2. Latchman, D.S. Transcription-Factor Mutations and Disease. N. Engl. J. Med. 1996, 334, 28–33. [Google Scholar] [CrossRef] [PubMed]
  3. Muller, P.A.J.; Vousden, K.H. p53 mutations in cancer. Nat. Cell Biol. 2013, 15, 2–8. [Google Scholar] [CrossRef] [PubMed]
  4. Jongmans, M.C.J.; Kuiper, R.P.; Carmichael, C.L.; Wilkins, E.J.; Dors, N.; Carmagnac, A.; Schouten-van Meeteren, A.Y.N.; Li, X.; Stankovic, M.; Kamping, E.; et al. Novel RUNX1 mutations in familial platelet disorder with enhanced risk for acute myeloid leukemia: Clues for improved identification of the FPD/AML syndrome. Leukemia 2009, 24, 242–246. [Google Scholar] [CrossRef] [PubMed]
  5. Leslie, E.J.; Liu, H.; Carlson, J.C.; Shaffer, J.R.; Feingold, E.; Wehby, G.; Laurie, C.A.; Jain, D.; Laurie, C.C.; Doheny, K.F.; et al. A Genome-wide Association Study of Nonsyndromic Cleft Palate Identifies an Etiologic Missense Variant in GRHL3. Am. J. Hum. Genet. 2016, 98, 744–754. [Google Scholar] [CrossRef] [PubMed]
  6. Smith, S.; Kelley, P.; Kenyon, J.; Hoover, D. Tietz syndrome (hypopigmentation/deafness) caused by mutation of MITF. J. Med. Genet. 2000, 37, 446–448. [Google Scholar] [CrossRef] [PubMed]
  7. Tassabehji, M.; Newton, V.E.; Read, A.P. Waardenburg syndrome type 2 caused by mutations in the human microphthalmia (MITF) gene. Nat. Genet. 1994, 8, 251–255. [Google Scholar] [CrossRef] [PubMed]
  8. Marini, M.; Bocciardi, R.; Gimelli, S.; Di Duca, M.; Divizia, M.T.; Baban, A.; Gaspar, H.; Mammi, I.; Garavelli, L.; Cerone, R.; et al. A spectrum of LMX1B mutations in Nail-Patella syndrome: New point mutations, deletion, and evidence of mosaicism in unaffected parents. Genet. Med. 2010, 12, 431–439. [Google Scholar] [CrossRef] [PubMed]
  9. Stiles, A.R.; Simon, M.T.; Stover, A.; Eftekharian, S.; Khanlou, N.; Wang, H.L.; Magaki, S.; Lee, H.; Partynski, K.; Dorrani, N.; et al. Mutations in TFAM, encoding mitochondrial transcription factor A, cause neonatal liver failure associated with mtDNA depletion. Mol. Genet. Metab. 2016, 119, 91–99. [Google Scholar] [CrossRef] [PubMed]
  10. Chung, I.M.; Rajakumar, G. Genetics of Congenital Heart Defects: The NKX2-5 Gene, a Key Player. Genes 2016, 7, 6. [Google Scholar] [CrossRef] [PubMed]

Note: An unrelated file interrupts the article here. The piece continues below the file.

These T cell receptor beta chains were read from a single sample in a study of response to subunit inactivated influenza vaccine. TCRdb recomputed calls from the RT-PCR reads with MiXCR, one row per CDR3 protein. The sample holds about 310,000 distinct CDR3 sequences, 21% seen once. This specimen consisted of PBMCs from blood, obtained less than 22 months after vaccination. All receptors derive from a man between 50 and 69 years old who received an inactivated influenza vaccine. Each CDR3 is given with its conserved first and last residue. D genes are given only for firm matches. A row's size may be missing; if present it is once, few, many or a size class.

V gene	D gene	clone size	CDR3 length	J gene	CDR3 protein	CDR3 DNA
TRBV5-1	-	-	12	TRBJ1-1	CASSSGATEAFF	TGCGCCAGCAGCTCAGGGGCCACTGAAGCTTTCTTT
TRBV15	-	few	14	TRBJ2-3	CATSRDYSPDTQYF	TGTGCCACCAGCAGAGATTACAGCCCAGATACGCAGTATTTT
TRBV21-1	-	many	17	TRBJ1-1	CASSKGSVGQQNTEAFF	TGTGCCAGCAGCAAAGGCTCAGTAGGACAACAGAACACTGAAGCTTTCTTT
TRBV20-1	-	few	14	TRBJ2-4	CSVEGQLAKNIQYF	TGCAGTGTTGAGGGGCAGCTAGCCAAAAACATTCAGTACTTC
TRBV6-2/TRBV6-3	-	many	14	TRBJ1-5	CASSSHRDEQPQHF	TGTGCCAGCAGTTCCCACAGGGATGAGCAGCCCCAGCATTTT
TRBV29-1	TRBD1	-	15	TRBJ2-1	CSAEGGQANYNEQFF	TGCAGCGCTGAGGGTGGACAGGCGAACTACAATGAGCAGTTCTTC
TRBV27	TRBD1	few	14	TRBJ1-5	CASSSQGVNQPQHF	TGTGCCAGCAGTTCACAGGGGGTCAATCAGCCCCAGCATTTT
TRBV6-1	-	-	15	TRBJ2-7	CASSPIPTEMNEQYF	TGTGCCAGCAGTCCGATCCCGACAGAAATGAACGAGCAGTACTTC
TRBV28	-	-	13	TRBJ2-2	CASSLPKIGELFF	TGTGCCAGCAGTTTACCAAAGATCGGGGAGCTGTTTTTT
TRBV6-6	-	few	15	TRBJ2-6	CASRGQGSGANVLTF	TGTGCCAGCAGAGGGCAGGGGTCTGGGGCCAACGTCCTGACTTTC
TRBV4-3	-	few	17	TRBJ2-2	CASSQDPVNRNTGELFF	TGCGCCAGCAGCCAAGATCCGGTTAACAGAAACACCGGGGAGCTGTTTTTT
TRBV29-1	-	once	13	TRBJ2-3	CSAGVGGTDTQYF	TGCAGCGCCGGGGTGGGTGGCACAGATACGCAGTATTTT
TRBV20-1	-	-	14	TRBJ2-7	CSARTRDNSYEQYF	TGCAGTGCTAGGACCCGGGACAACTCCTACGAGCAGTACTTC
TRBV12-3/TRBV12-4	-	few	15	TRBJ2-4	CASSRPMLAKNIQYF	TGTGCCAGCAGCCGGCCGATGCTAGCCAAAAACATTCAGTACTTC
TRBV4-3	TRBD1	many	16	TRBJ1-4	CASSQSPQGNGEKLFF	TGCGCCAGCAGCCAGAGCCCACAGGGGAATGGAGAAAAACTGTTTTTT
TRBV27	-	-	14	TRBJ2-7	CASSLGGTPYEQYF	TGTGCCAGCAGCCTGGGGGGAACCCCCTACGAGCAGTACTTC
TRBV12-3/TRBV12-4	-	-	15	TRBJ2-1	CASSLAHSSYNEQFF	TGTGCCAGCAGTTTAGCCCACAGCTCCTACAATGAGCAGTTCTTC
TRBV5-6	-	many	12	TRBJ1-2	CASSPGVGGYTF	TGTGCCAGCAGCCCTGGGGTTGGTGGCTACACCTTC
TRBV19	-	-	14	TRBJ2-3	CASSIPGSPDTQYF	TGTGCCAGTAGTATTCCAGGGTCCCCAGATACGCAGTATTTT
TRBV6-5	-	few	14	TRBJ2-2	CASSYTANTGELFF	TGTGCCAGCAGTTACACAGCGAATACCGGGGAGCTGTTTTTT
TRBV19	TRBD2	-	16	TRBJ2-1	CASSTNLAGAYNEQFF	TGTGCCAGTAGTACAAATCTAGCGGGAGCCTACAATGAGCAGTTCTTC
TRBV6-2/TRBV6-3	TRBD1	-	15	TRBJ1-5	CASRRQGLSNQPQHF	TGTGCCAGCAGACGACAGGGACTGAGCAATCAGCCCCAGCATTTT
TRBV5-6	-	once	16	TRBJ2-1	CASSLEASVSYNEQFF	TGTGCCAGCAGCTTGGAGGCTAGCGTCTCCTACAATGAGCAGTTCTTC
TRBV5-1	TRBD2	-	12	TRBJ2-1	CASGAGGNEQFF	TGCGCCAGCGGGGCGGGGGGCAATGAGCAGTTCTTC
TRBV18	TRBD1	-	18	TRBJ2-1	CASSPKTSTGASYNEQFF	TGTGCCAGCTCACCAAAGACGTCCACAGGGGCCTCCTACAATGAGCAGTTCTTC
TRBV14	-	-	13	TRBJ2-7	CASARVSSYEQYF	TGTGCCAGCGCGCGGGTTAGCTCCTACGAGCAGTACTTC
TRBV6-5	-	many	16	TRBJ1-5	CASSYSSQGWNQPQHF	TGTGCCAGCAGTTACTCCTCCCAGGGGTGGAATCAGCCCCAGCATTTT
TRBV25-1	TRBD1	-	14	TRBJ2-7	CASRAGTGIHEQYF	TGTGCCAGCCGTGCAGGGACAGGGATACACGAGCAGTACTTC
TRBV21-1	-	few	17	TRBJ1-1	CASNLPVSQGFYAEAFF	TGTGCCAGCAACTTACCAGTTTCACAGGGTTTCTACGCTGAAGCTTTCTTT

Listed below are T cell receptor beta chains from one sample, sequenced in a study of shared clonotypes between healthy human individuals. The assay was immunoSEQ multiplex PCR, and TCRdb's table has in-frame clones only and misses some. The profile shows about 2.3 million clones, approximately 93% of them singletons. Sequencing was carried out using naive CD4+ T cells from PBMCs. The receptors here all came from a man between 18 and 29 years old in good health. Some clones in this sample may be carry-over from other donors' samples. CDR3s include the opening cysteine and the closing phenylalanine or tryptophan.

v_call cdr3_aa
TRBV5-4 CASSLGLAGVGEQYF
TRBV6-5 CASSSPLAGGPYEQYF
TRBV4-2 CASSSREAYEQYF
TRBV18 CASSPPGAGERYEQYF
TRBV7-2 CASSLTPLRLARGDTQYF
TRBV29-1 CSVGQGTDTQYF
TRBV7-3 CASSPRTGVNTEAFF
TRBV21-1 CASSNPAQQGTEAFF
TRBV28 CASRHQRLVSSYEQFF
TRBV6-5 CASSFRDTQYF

11. Li, Y.Q.; Newbury-Ecob, R.A.; Terrett, J.A.; Wilson, D.I.; Curtis, A.R.J.; Yi, C.H.; Gebuhr, T.; Bullen, P.J.; Robson, S.C.; Strachan, T.; et al. Holt-Oram syndrome is caused by mutations in TBX5, a member of the Brachyury (T) gene family. Nat. Genet. 1997, 15, 21–29. [Google Scholar] [CrossRef] [PubMed]
  12. Narumi, Y.; Nishina, S.; Tokimitsu, M.; Aoki, Y.; Kosaki, R.; Wakui, K.; Azuma, N.; Murata, T.; Takada, F.; Fukushima, Y.; et al. Identification of a novel missense mutation of MAF in a Japanese family with congenital cataract by whole exome sequencing: A clinical report and review of literature. Am. J. Med. Genet. Part A 2014, 164, 1272–1276. [Google Scholar] [CrossRef] [PubMed]
  13. Sweatt, J.D. Pitt-Hopkins Syndrome: Intellectual disability due to loss of TCF4-regulated gene transcription. Exp. Mol. Med. 2013, 45, e21. [Google Scholar] [CrossRef] [PubMed]
  14. Lee, T.I.; Young, R.A. Transcriptional Regulation and Its Misregulation in Disease. Cell 2013, 152, 1237–1251. [Google Scholar] [CrossRef] [PubMed]
  15. Maurano, M.T.; Haugen, E.; Sandstrom, R.; Vierstra, J.; Shafer, A.; Kaul, R.; Stamatoyannopoulos, J.A. Large-scale identification of sequence variants influencing human transcription factor occupancy in vivo. Nat. Genet. 2015, 47, 1393–1401. [Google Scholar] [CrossRef] [PubMed]
  16. Shlyueva, D.; Stampfel, G.; Stark, A. Transcriptional enhancers: From properties to genome-wide predictions. Nat. Rev. Genet. 2014, 15, 272–286. [Google Scholar] [CrossRef] [PubMed]
  17. Maurano, M.T.; Humbert, R.; Rynes, E.; Thurman, R.E.; Haugen, E.; Wang, H.; Reynolds, A.P.; Sandstrom, R.; Qu, H.; Brody, J.; et al. Systematic Localization of Common Disease-Associated Variation in Regulatory DNA. Science 2012, 337, 1190–1195. [Google Scholar] [CrossRef] [PubMed]
  18. Corradin, O.; Scacheri, P.C. Enhancer variants: Evaluating functions in common disease. Genome Med. 2014, 6, 85. [Google Scholar] [CrossRef] [PubMed]
  19. Mifsud, B.; Tavares-Cadete, F.; Young, A.N.; Sugar, R.; Schoenfelder, S.; Ferreira, L.; Wingett, S.W.; Andrews, S.; Grey, W.; Ewels, P.A.; et al. Mapping long-range promoter contacts in human cells with high- resolution capture Hi-C. Nat. Genet. 2015, 47, 598–606. [Google Scholar] [CrossRef] [PubMed]
  20. Farh, K.K.H.; Marson, A.; Zhu, J.; Kleinewietfeld, M.; Housley, W.J.; Beik, S.; Shoresh, N.; Whitton, H.; Ryan, R.J.H.; Shishkin, A.A.; et al. Genetic and epigenetic fine mapping of causal autoimmune disease variants. Nature 2015, 518, 337–343. [Google Scholar] [CrossRef] [PubMed]
  21. Lam, M.T.; Li, W.; Rosenfeld, M.G.; Glass, C.K. Enhancer {RNAs} and regulated transcriptional programs. Trends Biochem. Sci. 2014, 39, 170–182. [Google Scholar] [CrossRef] [PubMed]
  22. Ward, L.D.; Kellis, M. HaploReg: A resource for exploring chromatin states, conservation, and regulatory motif alterations within sets of genetically linked variants. Nucleic Acids Res. 2011, 40, D930. [Google Scholar] [CrossRef] [PubMed]
  23. Lambert, S.A.; Jolma, A.; Campitelli, L.F.; Das, P.K.; Yin, Y.; Albu, M.; Chen, X.; Taipale, J.; Hughes, T.R.; Weirauch, M.T. The Human Transcription Factors. Cell 2018, 172, 650–665. [Google Scholar] [CrossRef] [PubMed]
  24. Farnham, P.J. Insights from genomic profiling of transcription factors. Nat. Rev. Genet. 2009, 10, 605–616. [Google Scholar] [CrossRef] [PubMed]
  25. Gade, P.; Kalvakolanu, D.V. Chromatin Immunoprecipitation Assay as a Tool for Analyzing Transcription Factor Activity. Methods Mol. Biol. (Clifton, N. J.) 2012, 809, 85–104. [Google Scholar]